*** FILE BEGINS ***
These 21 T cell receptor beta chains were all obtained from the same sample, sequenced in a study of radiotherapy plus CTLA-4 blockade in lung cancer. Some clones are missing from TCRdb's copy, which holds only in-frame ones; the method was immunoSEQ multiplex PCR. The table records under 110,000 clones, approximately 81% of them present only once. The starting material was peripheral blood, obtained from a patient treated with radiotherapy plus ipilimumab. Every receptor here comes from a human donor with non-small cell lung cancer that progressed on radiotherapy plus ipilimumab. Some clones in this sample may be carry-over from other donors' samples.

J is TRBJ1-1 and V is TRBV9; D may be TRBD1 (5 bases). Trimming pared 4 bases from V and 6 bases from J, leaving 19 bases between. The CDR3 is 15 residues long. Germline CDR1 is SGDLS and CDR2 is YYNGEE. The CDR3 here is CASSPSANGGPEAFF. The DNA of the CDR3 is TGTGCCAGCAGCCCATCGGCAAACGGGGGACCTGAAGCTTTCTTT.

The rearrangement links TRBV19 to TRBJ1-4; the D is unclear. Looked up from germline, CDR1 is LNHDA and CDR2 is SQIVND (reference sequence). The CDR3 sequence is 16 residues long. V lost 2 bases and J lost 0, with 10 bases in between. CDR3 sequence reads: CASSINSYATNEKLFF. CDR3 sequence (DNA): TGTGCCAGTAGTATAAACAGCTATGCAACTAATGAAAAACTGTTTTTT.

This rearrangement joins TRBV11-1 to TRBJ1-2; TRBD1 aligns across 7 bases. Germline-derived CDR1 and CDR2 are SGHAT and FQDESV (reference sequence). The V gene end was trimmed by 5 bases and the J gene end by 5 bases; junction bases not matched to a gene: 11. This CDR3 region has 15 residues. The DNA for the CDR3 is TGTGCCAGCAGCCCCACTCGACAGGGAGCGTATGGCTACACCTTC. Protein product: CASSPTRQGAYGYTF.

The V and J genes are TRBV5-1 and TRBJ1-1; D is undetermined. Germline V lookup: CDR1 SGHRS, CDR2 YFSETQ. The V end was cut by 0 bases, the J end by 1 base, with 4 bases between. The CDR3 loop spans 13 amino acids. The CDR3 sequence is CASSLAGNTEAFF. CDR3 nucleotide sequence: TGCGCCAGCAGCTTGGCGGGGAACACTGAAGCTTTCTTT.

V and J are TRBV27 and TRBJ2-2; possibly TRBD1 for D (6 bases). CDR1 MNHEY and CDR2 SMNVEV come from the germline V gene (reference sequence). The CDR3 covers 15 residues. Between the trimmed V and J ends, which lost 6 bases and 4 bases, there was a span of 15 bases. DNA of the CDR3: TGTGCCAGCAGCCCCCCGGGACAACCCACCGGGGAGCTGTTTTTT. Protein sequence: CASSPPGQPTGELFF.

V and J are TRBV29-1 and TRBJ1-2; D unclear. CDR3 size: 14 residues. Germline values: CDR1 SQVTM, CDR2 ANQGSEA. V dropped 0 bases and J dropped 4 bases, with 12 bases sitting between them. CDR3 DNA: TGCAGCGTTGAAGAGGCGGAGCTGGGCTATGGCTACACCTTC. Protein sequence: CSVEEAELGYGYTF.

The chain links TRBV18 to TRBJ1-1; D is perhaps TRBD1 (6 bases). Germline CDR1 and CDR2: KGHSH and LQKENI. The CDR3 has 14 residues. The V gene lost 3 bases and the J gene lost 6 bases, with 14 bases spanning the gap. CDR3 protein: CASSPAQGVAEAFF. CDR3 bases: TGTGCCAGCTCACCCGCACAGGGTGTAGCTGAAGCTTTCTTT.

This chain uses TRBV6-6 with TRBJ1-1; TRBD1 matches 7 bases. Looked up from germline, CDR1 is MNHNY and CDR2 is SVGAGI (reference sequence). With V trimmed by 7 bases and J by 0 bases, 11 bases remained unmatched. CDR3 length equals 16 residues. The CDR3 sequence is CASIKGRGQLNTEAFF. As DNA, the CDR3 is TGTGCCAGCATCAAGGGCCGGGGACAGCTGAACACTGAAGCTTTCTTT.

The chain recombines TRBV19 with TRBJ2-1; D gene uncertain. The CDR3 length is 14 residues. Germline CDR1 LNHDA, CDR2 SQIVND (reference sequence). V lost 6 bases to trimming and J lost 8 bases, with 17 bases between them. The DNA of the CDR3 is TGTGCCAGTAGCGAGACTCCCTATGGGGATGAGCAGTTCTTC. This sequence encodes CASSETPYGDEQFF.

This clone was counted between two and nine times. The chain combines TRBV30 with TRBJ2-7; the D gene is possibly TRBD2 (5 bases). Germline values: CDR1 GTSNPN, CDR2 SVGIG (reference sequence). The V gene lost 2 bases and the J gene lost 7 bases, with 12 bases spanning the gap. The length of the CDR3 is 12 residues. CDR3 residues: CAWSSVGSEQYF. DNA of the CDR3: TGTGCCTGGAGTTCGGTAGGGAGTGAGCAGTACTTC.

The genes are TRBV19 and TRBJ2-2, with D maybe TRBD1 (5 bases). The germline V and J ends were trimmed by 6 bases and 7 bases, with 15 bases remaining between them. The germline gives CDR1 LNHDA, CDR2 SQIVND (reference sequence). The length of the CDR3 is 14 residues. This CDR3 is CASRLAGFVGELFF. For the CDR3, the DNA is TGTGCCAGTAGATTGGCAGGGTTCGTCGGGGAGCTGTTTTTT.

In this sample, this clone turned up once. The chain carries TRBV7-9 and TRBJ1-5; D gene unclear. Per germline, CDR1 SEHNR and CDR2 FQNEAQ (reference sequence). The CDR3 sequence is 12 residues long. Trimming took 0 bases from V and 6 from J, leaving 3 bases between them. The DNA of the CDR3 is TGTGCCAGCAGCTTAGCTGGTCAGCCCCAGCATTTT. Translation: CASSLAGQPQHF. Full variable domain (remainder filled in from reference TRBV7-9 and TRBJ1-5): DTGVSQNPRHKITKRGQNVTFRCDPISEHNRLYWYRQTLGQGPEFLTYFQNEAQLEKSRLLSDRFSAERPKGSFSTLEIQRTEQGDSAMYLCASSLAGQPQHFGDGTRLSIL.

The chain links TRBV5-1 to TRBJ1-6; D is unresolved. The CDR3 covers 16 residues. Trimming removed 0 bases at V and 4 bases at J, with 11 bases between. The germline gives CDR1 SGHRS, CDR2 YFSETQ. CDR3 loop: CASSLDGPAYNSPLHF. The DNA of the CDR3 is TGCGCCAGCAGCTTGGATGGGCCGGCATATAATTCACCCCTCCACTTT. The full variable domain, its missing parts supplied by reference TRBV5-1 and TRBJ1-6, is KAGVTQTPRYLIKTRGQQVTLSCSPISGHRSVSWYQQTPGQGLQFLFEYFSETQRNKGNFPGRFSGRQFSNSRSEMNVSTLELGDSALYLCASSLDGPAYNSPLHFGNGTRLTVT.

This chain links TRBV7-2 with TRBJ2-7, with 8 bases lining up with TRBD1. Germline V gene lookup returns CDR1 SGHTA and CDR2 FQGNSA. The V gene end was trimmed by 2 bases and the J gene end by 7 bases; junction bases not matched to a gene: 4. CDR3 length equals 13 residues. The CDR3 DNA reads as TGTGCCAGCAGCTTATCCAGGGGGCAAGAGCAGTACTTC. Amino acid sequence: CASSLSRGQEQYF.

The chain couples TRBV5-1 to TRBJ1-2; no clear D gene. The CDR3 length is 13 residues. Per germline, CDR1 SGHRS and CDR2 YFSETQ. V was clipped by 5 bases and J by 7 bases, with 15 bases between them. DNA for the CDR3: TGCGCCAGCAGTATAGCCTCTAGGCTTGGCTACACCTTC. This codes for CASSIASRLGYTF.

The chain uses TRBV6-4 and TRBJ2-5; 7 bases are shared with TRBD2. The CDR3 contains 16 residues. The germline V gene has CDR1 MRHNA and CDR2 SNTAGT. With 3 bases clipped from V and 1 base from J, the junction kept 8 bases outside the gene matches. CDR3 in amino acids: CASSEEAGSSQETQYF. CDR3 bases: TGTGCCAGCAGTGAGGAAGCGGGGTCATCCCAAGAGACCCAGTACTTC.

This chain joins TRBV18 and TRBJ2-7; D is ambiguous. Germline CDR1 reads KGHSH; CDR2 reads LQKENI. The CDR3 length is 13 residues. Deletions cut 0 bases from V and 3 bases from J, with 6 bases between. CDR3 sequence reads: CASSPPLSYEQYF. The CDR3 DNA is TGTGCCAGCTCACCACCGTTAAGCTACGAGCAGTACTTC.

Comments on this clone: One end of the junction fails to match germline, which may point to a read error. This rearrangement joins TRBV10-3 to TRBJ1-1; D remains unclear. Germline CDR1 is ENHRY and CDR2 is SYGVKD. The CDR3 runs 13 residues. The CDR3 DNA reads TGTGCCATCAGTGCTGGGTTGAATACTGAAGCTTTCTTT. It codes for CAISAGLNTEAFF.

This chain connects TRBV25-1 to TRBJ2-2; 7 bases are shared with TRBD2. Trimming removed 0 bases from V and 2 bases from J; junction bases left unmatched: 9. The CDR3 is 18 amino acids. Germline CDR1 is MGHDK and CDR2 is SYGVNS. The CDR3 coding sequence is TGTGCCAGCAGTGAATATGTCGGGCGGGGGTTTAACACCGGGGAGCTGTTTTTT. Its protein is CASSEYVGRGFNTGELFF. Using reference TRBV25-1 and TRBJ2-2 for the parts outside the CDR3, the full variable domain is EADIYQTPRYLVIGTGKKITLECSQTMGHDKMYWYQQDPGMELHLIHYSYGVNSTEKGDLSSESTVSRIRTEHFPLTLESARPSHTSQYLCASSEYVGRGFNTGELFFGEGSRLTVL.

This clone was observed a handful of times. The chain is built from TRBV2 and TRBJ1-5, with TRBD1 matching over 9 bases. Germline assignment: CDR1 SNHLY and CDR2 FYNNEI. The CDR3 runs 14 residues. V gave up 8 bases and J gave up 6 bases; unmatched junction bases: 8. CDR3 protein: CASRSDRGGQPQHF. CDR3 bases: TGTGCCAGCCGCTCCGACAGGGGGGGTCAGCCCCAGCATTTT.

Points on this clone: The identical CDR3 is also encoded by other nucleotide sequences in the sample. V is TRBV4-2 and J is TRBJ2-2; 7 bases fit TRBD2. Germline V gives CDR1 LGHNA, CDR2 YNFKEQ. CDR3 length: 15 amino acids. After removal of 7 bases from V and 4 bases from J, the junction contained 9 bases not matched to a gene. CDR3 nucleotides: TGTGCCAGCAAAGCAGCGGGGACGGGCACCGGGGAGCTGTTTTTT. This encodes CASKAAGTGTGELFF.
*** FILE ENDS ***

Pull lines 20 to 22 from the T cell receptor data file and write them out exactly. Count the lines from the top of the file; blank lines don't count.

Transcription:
This chain connects TRBV25-1 to TRBJ2-2; 7 bases are shared with TRBD2. Trimming removed 0 bases from V and 2 bases from J; junction bases left unmatched: 9. The CDR3 is 18 amino acids. Germline CDR1 is MGHDK and CDR2 is SYGVNS. The CDR3 coding sequence is TGTGCCAGCAGTGAATATGTCGGGCGGGGGTTTAACACCGGGGAGCTGTTTTTT. Its protein is CASSEYVGRGFNTGELFF. Using reference TRBV25-1 and TRBJ2-2 for the parts outside the CDR3, the full variable domain is EADIYQTPRYLVIGTGKKITLECSQTMGHDKMYWYQQDPGMELHLIHYSYGVNSTEKGDLSSESTVSRIRTEHFPLTLESARPSHTSQYLCASSEYVGRGFNTGELFFGEGSRLTVL.

This clone was observed a handful of times. The chain is built from TRBV2 and TRBJ1-5, with TRBD1 matching over 9 bases. Germline assignment: CDR1 SNHLY and CDR2 FYNNEI. The CDR3 runs 14 residues. V gave up 8 bases and J gave up 6 bases; unmatched junction bases: 8. CDR3 protein: CASRSDRGGQPQHF. CDR3 bases: TGTGCCAGCCGCTCCGACAGGGGGGGTCAGCCCCAGCATTTT.

Points on this clone: The identical CDR3 is also encoded by other nucleotide sequences in the sample. V is TRBV4-2 and J is TRBJ2-2; 7 bases fit TRBD2. Germline V gives CDR1 LGHNA, CDR2 YNFKEQ. CDR3 length: 15 amino acids. After removal of 7 bases from V and 4 bases from J, the junction contained 9 bases not matched to a gene. CDR3 nucleotides: TGTGCCAGCAAAGCAGCGGGGACGGGCACCGGGGAGCTGTTTTTT. This encodes CASKAAGTGTGELFF.